Photo Credit: Scott Audette/NBAE via Getty Images
After suffering an injury in a game against the Memphis Grizzlies on May 8th and missing the final four contests of the season, Toronto Raptors’ star forward Pascal Siakam underwent surgery to repair a torn labrum in his left shoulder in early June.
Recovery and rehabilitation for this type of procedure is expected to take approximately five months, meaning Siakam will likely miss the start of the 2021-2022 NBA season, slated to tip off in late October. The 27-year-old hoped to avoid surgery, but he and the Raptors’ medical staff deemed it to be the best course of action to avoid re-injuring it more severely in the future.
His recovery will likely keep him from working on improving and growing his game, after a good but inconsistent season in Tampa (check out our review of his season here). He’s shown time after time that he uses the off-season to refine his strengths and shore up his weaknesses. The fact that this summer will be somewhat of a wasted off-season for a talented player with room to grow will concern many who follow Raptors basketball.
What is a labrum?
According to John Hopkins Medicine:
“The labrum is a type of cartilage found in the shoulder joint. The shoulder is a ball-and-socket joint where the arm meets the body. The arm bone (humerus) forms a ball at the shoulder that meets the socket, which is part of the shoulder blade. These two bones are connected by ligaments — tough tissues forming tethers that hold the bones in relationship to each other.”
“The labrum has two functions. The first is to deepen the socket so that the ball stays in place. The ligaments are the tethers that go from bone to bone and hold them together to help keep the ball in the socket. The other way the ball is kept in the socket is the labrum. The second function of the labrum is as an attachment of other structures or tissues around the joint. For example, the ligaments that help hold the joint together attach to the labrum in certain key locations. If there is an injury to the shoulder that tears the ligaments, sometimes the labrum is pulled off of the rim of the bone as well.”
How important is Pascal’s left shoulder?
While Siakam shoots with his right hand, his left hand is still integral to his game. Not only has he improved his finishing at the rim with his left since coming into the league, he relies on that hand in a lot of his drives to the hoop. Notice in the following video how often he’ll handle the ball with his left hand as he takes on his defender with his signature spin move.
Siakam’s dribbling is among the best in the league for forwards, but tightening his handle is always something he can and should work on. While his effectiveness on drives and post moves is undeniable, he is still prone to turning the ball over. He was second on the Raptors with 2.3 turnovers-per-game, behind Kyle Lowry. His turnovers range from errant passes to offensive fouls, but it’s not uncommon to see Siakam swiped while he’s going to work with his back to the basket.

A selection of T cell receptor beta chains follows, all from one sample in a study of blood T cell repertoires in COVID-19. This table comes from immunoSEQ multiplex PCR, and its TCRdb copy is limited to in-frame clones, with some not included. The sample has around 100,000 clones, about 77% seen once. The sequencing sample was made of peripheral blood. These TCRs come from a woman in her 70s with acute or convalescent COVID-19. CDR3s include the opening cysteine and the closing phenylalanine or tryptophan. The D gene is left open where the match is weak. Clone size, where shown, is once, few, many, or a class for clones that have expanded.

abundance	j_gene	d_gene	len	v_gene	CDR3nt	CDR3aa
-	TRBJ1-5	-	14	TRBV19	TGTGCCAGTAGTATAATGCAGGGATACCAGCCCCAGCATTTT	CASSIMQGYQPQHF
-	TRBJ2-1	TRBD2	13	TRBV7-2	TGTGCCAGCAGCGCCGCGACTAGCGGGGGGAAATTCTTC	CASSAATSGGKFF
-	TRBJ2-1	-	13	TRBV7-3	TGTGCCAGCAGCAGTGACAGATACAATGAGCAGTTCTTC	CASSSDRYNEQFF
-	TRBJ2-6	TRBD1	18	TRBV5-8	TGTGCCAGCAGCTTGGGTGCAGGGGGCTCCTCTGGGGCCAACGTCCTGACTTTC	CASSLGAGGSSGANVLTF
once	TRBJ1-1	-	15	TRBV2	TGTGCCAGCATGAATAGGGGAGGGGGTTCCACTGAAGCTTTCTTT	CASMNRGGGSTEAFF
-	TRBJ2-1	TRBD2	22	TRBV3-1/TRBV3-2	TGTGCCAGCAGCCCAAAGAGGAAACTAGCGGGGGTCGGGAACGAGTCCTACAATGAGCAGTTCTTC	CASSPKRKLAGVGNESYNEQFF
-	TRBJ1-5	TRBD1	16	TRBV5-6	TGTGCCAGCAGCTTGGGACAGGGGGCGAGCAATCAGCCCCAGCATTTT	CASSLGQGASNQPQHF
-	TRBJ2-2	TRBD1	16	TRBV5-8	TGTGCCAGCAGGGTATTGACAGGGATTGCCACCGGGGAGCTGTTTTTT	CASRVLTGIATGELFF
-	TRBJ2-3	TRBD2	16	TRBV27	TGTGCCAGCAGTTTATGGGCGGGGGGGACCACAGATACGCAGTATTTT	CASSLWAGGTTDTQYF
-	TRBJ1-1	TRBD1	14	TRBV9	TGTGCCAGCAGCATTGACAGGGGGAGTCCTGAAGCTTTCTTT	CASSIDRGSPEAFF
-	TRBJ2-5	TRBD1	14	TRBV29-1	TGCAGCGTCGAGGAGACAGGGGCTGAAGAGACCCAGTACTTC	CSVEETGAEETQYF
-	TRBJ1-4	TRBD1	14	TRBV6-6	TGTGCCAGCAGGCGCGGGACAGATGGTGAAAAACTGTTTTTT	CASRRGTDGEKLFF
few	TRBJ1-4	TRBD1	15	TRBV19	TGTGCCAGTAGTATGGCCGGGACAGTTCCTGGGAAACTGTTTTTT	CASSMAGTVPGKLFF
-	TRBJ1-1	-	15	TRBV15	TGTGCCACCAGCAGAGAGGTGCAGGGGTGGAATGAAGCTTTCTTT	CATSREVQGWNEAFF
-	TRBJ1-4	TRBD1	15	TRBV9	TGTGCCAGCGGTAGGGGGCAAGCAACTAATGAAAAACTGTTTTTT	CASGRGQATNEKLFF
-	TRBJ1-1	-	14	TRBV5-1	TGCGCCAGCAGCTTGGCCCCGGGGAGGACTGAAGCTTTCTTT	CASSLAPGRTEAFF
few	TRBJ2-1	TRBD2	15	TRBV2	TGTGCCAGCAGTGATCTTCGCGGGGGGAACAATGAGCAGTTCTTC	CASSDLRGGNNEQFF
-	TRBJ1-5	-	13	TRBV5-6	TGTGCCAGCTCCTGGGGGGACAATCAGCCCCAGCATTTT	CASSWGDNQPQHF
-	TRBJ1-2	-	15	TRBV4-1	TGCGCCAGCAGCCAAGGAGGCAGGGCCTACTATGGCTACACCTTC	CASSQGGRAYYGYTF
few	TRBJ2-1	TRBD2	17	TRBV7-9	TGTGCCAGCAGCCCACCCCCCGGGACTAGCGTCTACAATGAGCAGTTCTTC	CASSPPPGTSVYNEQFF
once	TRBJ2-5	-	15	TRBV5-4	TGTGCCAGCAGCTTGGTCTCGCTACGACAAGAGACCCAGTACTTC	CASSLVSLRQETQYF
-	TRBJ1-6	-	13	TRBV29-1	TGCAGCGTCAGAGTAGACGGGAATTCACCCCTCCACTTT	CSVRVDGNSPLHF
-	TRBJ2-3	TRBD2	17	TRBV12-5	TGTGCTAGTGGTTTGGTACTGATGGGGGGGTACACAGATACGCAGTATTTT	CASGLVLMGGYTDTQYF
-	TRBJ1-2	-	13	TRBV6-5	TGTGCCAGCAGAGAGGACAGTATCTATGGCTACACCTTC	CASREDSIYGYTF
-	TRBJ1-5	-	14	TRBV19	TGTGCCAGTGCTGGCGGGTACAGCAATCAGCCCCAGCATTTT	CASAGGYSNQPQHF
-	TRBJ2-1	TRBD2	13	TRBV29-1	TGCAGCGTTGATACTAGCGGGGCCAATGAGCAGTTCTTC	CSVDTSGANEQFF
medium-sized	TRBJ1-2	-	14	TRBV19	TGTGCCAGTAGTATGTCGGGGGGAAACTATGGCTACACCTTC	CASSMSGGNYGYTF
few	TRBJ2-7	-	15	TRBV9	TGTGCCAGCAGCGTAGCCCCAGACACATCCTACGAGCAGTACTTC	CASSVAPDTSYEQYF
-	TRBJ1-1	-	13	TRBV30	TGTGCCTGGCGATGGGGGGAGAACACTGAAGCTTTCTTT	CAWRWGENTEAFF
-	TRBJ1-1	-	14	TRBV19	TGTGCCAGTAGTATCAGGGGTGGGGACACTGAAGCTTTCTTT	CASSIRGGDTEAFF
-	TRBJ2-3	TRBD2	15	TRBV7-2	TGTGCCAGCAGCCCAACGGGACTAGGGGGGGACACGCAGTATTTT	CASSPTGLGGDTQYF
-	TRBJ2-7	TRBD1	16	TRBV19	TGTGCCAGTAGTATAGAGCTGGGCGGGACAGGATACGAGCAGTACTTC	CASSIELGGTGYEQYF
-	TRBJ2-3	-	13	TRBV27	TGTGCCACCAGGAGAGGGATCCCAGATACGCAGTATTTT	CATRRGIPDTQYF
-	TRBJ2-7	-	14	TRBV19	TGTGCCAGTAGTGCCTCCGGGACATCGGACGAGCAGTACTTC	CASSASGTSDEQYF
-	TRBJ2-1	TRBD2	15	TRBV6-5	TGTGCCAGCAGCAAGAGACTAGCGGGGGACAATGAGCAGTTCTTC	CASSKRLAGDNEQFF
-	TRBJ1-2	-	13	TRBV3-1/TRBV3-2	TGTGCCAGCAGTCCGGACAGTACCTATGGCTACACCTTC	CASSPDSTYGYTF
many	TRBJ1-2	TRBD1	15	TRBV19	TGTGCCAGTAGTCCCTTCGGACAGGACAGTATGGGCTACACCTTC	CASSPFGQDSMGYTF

Hopefully Siakam’s recovery progresses favourably enough so that he can put in significant time on improving his ball-handling in the post.
The star’s left shoulder is also an important part of his two-motion shooting technique. Notice in the picture below how much he extends his left arm when rising for a jump shot. He will obviously not have this range-of-motion yet in the early stages of his recovery, meaning he won’t get to work on his shot until later in the off-season. This is unfortunate, mostly because Pascal would like to bounce back from a season mired by poor three-point shooting, as he fired at a 29.7 per cent clip in 2020-2021.
Photo Credit: Steve Russell/Toronto Star
Siakam won’t get much work in towards improving his finishing through contact, as any physical training will likely have to wait until the end of his rehab stint. Getting to the rim is his bread and butter, and while he’s a great paint-scorer, he converted on 56.2 per cent of his field-goals below the basket, just under the league average of 58.5 per cent. A good chunk of the criticism towards Siakam recently has been directed towards the predictability of his offensive game. Both Pascal and the Raptors will hope to diversify his attacking moves as they go forward, but this off-season will only see limited growth in that area. While he waits for his left shoulder to heal, he’ll undoubtedly work on his footwork and movement, but any exercises in finishing through a body will be limited.
The good news is that his right shoulder and arm are healthy, meaning he can work on his layup, floater and finishing packages while he waits to get back to full strength. Players like Trae Young are demonstrating how lethal shots like floaters can be in today’s NBA, so developing a more reliable scoring package can take Siakam’s offence to the next level.
What to expect
Luckily, Pascal Siakam’s injury is nothing serious, and most NBA players who came back after undergoing similar surgeries returned to their normal standards of play. Since his dominant arm is operating at full capacity, fans can expect Spicy P to put in the work and improve some areas of his game, as the former NBA Most Improved Player has proven before, rising astronomically since he entered the league as the 27th overall pick in the 2016 draft. Still, understandable concern looms over Siakam’s eventual return to play, as he’ll have a lot to prove after an inconsistent season and a turbulent off-season, in which his name swirls around in trade rumours linking him to a potential move to the Bay area.